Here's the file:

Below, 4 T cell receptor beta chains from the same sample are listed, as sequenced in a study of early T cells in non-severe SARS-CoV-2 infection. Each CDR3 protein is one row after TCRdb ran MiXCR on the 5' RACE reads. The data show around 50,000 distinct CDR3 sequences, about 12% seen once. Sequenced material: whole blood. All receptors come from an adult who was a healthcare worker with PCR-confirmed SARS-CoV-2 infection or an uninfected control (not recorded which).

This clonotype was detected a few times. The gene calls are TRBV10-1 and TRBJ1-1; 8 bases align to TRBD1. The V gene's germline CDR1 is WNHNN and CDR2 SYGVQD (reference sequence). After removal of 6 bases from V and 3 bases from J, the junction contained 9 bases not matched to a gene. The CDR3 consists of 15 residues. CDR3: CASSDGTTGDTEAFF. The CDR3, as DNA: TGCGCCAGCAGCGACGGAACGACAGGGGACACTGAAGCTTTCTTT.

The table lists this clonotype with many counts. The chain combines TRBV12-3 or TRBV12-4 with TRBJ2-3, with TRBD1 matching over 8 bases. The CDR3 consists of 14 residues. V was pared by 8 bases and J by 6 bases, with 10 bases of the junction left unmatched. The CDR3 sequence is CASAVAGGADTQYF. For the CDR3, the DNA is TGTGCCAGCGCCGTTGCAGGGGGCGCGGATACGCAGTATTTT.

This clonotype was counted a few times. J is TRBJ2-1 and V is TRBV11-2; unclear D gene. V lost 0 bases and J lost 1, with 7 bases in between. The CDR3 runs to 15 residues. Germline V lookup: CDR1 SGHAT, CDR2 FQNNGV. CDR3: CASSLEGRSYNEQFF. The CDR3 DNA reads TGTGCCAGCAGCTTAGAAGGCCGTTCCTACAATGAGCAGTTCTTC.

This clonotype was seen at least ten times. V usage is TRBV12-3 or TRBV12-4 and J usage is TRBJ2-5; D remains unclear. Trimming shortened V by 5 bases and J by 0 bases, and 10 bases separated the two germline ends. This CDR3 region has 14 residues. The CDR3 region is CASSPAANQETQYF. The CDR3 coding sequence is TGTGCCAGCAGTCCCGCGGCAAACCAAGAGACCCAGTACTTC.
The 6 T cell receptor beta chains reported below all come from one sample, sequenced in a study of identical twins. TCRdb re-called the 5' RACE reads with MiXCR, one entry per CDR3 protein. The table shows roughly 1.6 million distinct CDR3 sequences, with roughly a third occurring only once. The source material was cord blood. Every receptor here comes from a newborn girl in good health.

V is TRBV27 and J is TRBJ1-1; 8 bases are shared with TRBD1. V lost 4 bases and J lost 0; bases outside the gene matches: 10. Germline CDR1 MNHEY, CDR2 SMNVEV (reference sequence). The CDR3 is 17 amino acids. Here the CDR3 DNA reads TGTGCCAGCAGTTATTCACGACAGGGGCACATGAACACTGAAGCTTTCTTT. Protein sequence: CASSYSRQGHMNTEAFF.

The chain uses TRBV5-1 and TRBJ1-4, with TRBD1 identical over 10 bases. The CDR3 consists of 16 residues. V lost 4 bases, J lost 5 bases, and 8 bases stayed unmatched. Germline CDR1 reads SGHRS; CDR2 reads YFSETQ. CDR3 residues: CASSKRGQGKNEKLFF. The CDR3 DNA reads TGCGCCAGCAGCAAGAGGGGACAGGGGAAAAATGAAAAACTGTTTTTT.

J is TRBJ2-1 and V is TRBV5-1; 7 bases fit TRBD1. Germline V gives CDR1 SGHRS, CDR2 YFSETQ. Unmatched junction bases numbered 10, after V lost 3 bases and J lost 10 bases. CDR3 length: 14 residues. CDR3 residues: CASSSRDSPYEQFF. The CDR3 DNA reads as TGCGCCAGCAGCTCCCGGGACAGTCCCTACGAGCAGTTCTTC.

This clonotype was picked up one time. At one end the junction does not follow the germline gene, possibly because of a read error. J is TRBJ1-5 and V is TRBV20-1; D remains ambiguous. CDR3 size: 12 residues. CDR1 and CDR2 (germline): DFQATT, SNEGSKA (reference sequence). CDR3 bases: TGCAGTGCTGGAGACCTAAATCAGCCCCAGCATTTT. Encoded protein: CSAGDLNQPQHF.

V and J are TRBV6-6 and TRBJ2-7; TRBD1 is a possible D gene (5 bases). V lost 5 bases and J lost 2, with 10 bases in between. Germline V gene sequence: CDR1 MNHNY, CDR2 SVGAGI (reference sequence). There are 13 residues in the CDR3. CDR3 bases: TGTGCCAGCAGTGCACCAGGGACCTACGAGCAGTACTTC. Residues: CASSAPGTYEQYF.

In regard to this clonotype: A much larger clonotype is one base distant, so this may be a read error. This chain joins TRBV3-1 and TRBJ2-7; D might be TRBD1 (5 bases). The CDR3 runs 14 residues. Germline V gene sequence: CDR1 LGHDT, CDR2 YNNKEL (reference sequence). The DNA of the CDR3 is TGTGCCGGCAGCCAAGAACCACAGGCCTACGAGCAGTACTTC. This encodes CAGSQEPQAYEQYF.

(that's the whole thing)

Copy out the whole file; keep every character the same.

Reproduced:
Below, 4 T cell receptor beta chains from the same sample are listed, as sequenced in a study of early T cells in non-severe SARS-CoV-2 infection. Each CDR3 protein is one row after TCRdb ran MiXCR on the 5' RACE reads. The data show around 50,000 distinct CDR3 sequences, about 12% seen once. Sequenced material: whole blood. All receptors come from an adult who was a healthcare worker with PCR-confirmed SARS-CoV-2 infection or an uninfected control (not recorded which).

This clonotype was detected a few times. The gene calls are TRBV10-1 and TRBJ1-1; 8 bases align to TRBD1. The V gene's germline CDR1 is WNHNN and CDR2 SYGVQD (reference sequence). After removal of 6 bases from V and 3 bases from J, the junction contained 9 bases not matched to a gene. The CDR3 consists of 15 residues. CDR3: CASSDGTTGDTEAFF. The CDR3, as DNA: TGCGCCAGCAGCGACGGAACGACAGGGGACACTGAAGCTTTCTTT.

The table lists this clonotype with many counts. The chain combines TRBV12-3 or TRBV12-4 with TRBJ2-3, with TRBD1 matching over 8 bases. The CDR3 consists of 14 residues. V was pared by 8 bases and J by 6 bases, with 10 bases of the junction left unmatched. The CDR3 sequence is CASAVAGGADTQYF. For the CDR3, the DNA is TGTGCCAGCGCCGTTGCAGGGGGCGCGGATACGCAGTATTTT.

This clonotype was counted a few times. J is TRBJ2-1 and V is TRBV11-2; unclear D gene. V lost 0 bases and J lost 1, with 7 bases in between. The CDR3 runs to 15 residues. Germline V lookup: CDR1 SGHAT, CDR2 FQNNGV. CDR3: CASSLEGRSYNEQFF. The CDR3 DNA reads TGTGCCAGCAGCTTAGAAGGCCGTTCCTACAATGAGCAGTTCTTC.

This clonotype was seen at least ten times. V usage is TRBV12-3 or TRBV12-4 and J usage is TRBJ2-5; D remains unclear. Trimming shortened V by 5 bases and J by 0 bases, and 10 bases separated the two germline ends. This CDR3 region has 14 residues. The CDR3 region is CASSPAANQETQYF. The CDR3 coding sequence is TGTGCCAGCAGTCCCGCGGCAAACCAAGAGACCCAGTACTTC.
The 6 T cell receptor beta chains reported below all come from one sample, sequenced in a study of identical twins. TCRdb re-called the 5' RACE reads with MiXCR, one entry per CDR3 protein. The table shows roughly 1.6 million distinct CDR3 sequences, with roughly a third occurring only once. The source material was cord blood. Every receptor here comes from a newborn girl in good health.

V is TRBV27 and J is TRBJ1-1; 8 bases are shared with TRBD1. V lost 4 bases and J lost 0; bases outside the gene matches: 10. Germline CDR1 MNHEY, CDR2 SMNVEV (reference sequence). The CDR3 is 17 amino acids. Here the CDR3 DNA reads TGTGCCAGCAGTTATTCACGACAGGGGCACATGAACACTGAAGCTTTCTTT. Protein sequence: CASSYSRQGHMNTEAFF.

The chain uses TRBV5-1 and TRBJ1-4, with TRBD1 identical over 10 bases. The CDR3 consists of 16 residues. V lost 4 bases, J lost 5 bases, and 8 bases stayed unmatched. Germline CDR1 reads SGHRS; CDR2 reads YFSETQ. CDR3 residues: CASSKRGQGKNEKLFF. The CDR3 DNA reads TGCGCCAGCAGCAAGAGGGGACAGGGGAAAAATGAAAAACTGTTTTTT.

J is TRBJ2-1 and V is TRBV5-1; 7 bases fit TRBD1. Germline V gives CDR1 SGHRS, CDR2 YFSETQ. Unmatched junction bases numbered 10, after V lost 3 bases and J lost 10 bases. CDR3 length: 14 residues. CDR3 residues: CASSSRDSPYEQFF. The CDR3 DNA reads as TGCGCCAGCAGCTCCCGGGACAGTCCCTACGAGCAGTTCTTC.

This clonotype was picked up one time. At one end the junction does not follow the germline gene, possibly because of a read error. J is TRBJ1-5 and V is TRBV20-1; D remains ambiguous. CDR3 size: 12 residues. CDR1 and CDR2 (germline): DFQATT, SNEGSKA (reference sequence). CDR3 bases: TGCAGTGCTGGAGACCTAAATCAGCCCCAGCATTTT. Encoded protein: CSAGDLNQPQHF.

V and J are TRBV6-6 and TRBJ2-7; TRBD1 is a possible D gene (5 bases). V lost 5 bases and J lost 2, with 10 bases in between. Germline V gene sequence: CDR1 MNHNY, CDR2 SVGAGI (reference sequence). There are 13 residues in the CDR3. CDR3 bases: TGTGCCAGCAGTGCACCAGGGACCTACGAGCAGTACTTC. Residues: CASSAPGTYEQYF.

In regard to this clonotype: A much larger clonotype is one base distant, so this may be a read error. This chain joins TRBV3-1 and TRBJ2-7; D might be TRBD1 (5 bases). The CDR3 runs 14 residues. Germline V gene sequence: CDR1 LGHDT, CDR2 YNNKEL (reference sequence). The DNA of the CDR3 is TGTGCCGGCAGCCAAGAACCACAGGCCTACGAGCAGTACTTC. This encodes CAGSQEPQAYEQYF.